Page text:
UKRAINE. US House of Representatives passed a DoD funding bill that expressly forbade funding the Azov Battalion (Sec. 8131.) Meanwhile, in a decision it will live to regret, the EU has allowed visa free visits from Ukrainians.

NEW NWO. China hosted the Belt and Road International Forum. (The Chinese have a genius for coming up with descriptive slogans and this is one: a belt ties things together and a road communicates.) Putin was the first foreign speaker (not a coincidence, I’m sure) (his speech). Many countries attended. As always, the fact of the event itself and the side meetings were the most important. North Korea sent a delegation so probably some developments there with all its neighbours present. Eurasia: it’s real, it’s happening and it’s the future.

© Patrick Armstrong Analysis, CanadaRussia Observer

Underestimate Russia and be surprised

These pieces are papers that I believe to be still relevant; they were published earlier elsewhere under a pseudonym. They have been very slightly edited and hyperlinks have been checked.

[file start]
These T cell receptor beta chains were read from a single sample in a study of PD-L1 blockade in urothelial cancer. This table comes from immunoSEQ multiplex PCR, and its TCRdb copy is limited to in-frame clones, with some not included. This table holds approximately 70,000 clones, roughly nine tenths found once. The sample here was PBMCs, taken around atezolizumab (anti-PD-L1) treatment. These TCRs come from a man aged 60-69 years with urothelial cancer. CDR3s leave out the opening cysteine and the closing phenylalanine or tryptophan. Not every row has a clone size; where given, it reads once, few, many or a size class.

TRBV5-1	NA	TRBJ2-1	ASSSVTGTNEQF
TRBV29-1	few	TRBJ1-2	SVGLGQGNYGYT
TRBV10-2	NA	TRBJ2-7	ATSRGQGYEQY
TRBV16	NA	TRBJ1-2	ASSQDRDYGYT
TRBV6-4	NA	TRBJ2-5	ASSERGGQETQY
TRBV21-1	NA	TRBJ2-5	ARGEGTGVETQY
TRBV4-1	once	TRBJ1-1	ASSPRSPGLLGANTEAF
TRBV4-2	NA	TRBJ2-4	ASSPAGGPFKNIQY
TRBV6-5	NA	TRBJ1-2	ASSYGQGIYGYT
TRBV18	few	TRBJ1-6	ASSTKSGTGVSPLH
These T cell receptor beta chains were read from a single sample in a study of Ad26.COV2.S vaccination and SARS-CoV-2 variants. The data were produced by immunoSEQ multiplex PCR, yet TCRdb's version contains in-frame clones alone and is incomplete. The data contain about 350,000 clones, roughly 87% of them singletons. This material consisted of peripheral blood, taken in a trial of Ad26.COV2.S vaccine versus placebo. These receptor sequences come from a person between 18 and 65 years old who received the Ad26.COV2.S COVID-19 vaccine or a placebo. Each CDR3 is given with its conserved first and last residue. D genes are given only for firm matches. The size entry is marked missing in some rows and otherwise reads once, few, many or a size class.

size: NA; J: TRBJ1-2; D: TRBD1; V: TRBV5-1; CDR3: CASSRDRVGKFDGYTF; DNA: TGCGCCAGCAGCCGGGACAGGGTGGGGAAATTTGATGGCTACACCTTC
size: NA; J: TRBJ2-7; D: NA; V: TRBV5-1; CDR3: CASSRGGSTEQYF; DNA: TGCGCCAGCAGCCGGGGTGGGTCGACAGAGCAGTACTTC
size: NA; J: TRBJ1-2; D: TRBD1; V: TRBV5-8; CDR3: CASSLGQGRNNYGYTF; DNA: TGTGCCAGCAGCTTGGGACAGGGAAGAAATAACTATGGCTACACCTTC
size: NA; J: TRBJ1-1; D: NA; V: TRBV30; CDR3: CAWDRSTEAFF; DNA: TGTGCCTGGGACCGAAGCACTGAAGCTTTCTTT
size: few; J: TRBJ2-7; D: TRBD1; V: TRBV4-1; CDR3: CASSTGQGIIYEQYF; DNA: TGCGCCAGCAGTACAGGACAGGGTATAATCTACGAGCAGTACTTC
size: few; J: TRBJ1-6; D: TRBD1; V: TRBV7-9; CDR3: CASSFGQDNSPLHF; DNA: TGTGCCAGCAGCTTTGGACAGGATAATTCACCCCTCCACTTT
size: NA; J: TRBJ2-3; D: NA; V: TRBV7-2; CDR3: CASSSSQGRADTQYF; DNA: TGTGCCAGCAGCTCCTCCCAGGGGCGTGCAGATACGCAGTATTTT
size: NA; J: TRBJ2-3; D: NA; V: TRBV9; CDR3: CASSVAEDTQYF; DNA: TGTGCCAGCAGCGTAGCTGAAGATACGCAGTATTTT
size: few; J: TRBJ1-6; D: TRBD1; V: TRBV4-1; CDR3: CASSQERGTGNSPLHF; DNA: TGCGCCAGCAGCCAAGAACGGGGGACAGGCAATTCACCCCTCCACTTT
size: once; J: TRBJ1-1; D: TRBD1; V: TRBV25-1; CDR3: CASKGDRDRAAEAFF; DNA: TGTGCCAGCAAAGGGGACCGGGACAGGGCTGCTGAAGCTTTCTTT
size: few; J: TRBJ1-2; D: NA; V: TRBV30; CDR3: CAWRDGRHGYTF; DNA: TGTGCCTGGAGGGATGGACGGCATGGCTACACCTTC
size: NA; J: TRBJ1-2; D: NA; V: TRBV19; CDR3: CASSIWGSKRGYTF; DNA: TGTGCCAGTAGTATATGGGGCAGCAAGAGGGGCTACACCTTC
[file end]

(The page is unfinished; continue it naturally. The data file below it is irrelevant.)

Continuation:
I originally wrote this in November 2015. It seems appropriate, around Victory Day, to republish it. The manufacturers of Nazi battle standards would have been surprised had they known where they would end up. Likewise French cannon foundries. As there is more and more war talk in the West, it is as well to remember that, while you can easily start a war with Russia, it probably won’t be you who finishes it.

The USA/NATO has been surprised – or is stunned a better word? – by the Russian operation in Syria. The fact that it intervened; the speed with which it did it; the secrecy with which it did it; the numbers of sorties being flown; the accuracy and effectiveness of the strikes. But especially by the discovery that insignificant boats in the Caspian Sea – of all places – have a surprisingly long reach. McCain’s gas station or Obama’s negligible Russia couldn’t possibly be expected to do such things. And, if half the rumours about Russia’s “A2/AD bubble” are true, there’s another huge surprise as well.